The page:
First, to prevent Ni plating, the wafer backside has to be covered by a stable resist prior to the chemical bumping process. The next step is a treatment in an Al cleaner, which removes oxide layers, while the Al surface is micro-etched. An alkaline zincate solution is used for activating the Al surface. For the electroless-Ni plating, a bath based on sodium hypophosphite is used. The rate of Ni deposition is 20µm/h. A final Au coating on the Ni is necessary to prevent oxidation and enables long-time solderability of bumps. A maximum Au thickness of 0.25µm can be achieved. The quality of bumps is controlled by optical microscopy, profilometer measurements and shear tests.
Bump characteristics
The minimal bump height is 1µm to have a closed and void-less Ni-layer. The maximal height is limited by the pad to pad spacing. The bump height must not be larger than ½ pad spacing (plus 10µm for safety) to avoid short circuits between neighboring pads by overgrowing Ni. A height of 5µm is recommended for FC soldering. This meets the requirements of reliability and fast processing. The adhesion of the bumps on the Al pads depends on the pad area. For 100 x 100µm pads, the shear strength is at least 100g. A thin Au cover layer protects the Ni from oxidizing and keeps it solderable. It can be adjusted to up to 0.25µm. The uniformity of bump height is 2% on 100mm wafers and 4% on 200mm wafers, which is sufficient for nearly all types of applications.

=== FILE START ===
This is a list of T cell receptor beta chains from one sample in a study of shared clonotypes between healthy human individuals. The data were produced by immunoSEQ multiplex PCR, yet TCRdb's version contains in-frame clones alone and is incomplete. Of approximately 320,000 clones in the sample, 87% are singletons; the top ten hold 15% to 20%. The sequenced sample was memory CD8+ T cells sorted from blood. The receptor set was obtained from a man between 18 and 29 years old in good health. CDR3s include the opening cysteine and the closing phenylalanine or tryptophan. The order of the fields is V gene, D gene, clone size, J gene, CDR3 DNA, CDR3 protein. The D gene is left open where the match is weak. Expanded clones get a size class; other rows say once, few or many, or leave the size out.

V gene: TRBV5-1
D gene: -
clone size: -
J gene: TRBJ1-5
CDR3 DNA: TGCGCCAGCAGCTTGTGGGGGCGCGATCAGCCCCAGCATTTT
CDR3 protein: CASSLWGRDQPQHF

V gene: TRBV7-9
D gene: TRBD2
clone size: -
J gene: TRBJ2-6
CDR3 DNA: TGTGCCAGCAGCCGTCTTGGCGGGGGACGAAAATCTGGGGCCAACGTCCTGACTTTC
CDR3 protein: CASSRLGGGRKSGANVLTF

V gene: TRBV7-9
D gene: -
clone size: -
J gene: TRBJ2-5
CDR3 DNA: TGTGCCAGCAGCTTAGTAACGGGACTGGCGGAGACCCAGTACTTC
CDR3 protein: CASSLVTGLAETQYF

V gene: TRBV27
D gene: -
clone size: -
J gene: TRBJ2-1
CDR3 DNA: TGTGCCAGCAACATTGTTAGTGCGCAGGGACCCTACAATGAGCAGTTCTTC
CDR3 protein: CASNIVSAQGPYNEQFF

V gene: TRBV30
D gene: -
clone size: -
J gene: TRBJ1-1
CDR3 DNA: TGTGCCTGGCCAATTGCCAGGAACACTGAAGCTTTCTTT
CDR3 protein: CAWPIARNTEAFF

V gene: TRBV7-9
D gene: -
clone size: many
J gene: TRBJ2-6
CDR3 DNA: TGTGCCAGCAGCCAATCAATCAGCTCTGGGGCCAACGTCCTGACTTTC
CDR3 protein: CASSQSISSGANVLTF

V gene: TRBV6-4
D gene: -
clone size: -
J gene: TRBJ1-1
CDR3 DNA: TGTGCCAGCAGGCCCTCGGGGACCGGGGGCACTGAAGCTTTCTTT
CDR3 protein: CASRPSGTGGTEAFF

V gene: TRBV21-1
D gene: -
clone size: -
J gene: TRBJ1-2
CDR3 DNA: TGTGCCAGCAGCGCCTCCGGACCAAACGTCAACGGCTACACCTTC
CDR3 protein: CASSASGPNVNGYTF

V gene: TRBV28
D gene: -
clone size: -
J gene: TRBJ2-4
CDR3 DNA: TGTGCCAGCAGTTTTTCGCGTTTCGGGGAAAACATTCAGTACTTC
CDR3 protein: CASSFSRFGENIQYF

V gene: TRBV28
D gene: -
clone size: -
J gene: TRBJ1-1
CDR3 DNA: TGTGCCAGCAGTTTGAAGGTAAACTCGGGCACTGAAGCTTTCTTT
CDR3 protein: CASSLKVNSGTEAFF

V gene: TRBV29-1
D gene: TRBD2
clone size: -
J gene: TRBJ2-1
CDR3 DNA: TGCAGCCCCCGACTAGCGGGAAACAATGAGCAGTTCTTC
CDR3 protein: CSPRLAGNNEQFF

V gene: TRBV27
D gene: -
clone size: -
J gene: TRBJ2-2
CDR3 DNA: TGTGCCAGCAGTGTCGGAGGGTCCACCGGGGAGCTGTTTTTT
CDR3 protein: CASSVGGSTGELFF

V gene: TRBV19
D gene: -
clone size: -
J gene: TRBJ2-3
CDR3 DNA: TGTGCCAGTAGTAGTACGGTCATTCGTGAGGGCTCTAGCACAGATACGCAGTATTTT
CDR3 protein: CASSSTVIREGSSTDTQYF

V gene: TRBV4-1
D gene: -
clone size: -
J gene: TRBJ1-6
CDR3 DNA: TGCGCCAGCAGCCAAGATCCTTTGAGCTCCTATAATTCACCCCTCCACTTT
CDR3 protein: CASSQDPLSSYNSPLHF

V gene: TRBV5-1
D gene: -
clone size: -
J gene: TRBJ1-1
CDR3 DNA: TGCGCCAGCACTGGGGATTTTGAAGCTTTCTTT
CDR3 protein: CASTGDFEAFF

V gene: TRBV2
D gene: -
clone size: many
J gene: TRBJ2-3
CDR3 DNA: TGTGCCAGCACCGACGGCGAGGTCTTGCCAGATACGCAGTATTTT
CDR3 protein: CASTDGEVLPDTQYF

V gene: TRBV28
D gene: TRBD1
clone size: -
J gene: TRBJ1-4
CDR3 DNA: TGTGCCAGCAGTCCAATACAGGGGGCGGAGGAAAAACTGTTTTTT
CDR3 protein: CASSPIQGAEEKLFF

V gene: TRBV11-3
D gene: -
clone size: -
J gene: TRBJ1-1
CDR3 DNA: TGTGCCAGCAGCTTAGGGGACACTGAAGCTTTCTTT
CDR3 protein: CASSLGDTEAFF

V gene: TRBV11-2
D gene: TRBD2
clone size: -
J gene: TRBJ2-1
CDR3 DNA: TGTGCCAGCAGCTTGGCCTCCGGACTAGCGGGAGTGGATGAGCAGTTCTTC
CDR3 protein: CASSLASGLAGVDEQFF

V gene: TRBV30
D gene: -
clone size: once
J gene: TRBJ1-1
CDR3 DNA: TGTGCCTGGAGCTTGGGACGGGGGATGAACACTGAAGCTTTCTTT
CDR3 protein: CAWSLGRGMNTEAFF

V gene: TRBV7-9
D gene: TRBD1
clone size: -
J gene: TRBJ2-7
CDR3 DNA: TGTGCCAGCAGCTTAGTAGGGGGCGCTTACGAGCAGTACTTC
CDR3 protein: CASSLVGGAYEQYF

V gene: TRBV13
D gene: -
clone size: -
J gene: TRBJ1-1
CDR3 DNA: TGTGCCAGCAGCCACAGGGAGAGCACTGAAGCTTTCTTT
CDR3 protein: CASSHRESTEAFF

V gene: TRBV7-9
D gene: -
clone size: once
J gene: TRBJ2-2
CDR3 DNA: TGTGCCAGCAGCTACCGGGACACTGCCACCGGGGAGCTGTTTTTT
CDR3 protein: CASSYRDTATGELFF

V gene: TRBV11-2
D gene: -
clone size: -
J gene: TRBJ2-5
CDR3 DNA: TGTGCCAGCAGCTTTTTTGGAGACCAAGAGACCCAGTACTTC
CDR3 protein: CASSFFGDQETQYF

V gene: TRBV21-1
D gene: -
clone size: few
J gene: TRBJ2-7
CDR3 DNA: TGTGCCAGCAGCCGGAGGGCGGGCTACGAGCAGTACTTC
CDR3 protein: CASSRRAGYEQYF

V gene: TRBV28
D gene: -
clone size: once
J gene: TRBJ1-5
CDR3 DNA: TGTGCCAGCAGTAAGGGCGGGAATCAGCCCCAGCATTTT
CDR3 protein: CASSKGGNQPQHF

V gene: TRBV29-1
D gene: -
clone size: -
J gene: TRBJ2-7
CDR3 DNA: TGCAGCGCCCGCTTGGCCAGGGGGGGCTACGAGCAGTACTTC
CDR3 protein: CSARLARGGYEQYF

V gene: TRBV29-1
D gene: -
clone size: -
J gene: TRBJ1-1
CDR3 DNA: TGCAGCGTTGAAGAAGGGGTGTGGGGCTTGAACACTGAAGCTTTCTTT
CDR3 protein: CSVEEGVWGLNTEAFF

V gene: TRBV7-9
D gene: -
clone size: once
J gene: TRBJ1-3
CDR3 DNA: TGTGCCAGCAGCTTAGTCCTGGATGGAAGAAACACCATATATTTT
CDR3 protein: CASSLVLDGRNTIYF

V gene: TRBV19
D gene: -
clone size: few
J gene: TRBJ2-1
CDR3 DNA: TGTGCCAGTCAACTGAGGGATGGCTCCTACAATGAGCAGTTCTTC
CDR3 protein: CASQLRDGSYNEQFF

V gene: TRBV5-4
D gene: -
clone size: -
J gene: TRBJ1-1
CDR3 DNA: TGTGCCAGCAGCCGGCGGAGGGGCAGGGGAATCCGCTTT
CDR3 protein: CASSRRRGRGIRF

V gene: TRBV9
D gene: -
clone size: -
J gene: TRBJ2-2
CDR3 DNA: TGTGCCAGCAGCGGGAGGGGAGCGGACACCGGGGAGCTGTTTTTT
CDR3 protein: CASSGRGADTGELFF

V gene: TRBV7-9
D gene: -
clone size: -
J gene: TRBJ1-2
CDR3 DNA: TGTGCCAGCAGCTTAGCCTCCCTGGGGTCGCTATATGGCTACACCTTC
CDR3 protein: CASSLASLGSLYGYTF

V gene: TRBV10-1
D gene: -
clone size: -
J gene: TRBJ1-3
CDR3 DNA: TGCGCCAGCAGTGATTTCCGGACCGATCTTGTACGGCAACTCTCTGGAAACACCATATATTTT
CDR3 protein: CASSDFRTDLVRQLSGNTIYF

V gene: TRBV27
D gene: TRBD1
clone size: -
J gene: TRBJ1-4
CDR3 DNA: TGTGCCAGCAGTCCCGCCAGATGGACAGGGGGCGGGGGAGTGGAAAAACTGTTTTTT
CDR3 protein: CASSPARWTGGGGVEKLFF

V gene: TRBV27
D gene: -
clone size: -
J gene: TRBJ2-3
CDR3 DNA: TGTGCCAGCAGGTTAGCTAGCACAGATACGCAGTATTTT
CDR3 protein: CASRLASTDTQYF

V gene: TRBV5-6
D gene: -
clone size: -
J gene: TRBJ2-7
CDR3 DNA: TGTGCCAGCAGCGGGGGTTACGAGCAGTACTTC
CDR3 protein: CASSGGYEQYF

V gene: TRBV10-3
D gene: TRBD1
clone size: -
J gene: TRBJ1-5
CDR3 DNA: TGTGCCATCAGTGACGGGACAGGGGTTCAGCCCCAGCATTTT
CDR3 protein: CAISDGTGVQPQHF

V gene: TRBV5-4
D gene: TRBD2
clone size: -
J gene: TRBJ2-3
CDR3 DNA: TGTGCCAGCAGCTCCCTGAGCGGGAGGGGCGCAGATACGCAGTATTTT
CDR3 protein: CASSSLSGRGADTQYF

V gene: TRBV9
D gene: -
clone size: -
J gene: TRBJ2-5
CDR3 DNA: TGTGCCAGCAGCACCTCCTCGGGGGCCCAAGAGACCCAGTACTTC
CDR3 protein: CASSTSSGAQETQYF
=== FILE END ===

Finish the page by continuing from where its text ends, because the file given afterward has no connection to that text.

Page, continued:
Wafer design rules
Based on the experience gained by the processing og several types of wafers, design rules have been defined. As pad materials, AlSi1%, AlSi1% Cu0.5%, AlCu2% and other alloys of these metals were investigated. All types have been processed with good results. Nevertheless, there are some restrictions on the wafers to be Ni bumped. The Al bondpad should be 1µm or more to have sufficient Al thickness after cleaning and activation. There are no limits to passivation thickness, but the passivation must be free of defects. Cracks cause a growth of Ni that can produce shorts. This will also occur on parts of a wafer surface which were scratched by improper handling. Ni also grows on Si that is not covered by an oxide or passivation. Unprotected Si in the wafer scribe line will cause plating of a Ni layer with low adhesion. Therefore, the scribe line should be almost insulation (thin thermal oxide is sufficient), except for defined process control structures. Furthermore, the pad spacing has to be at least 20µm to prevent shorts by overgrowing Ni.
Bumping manufacturing process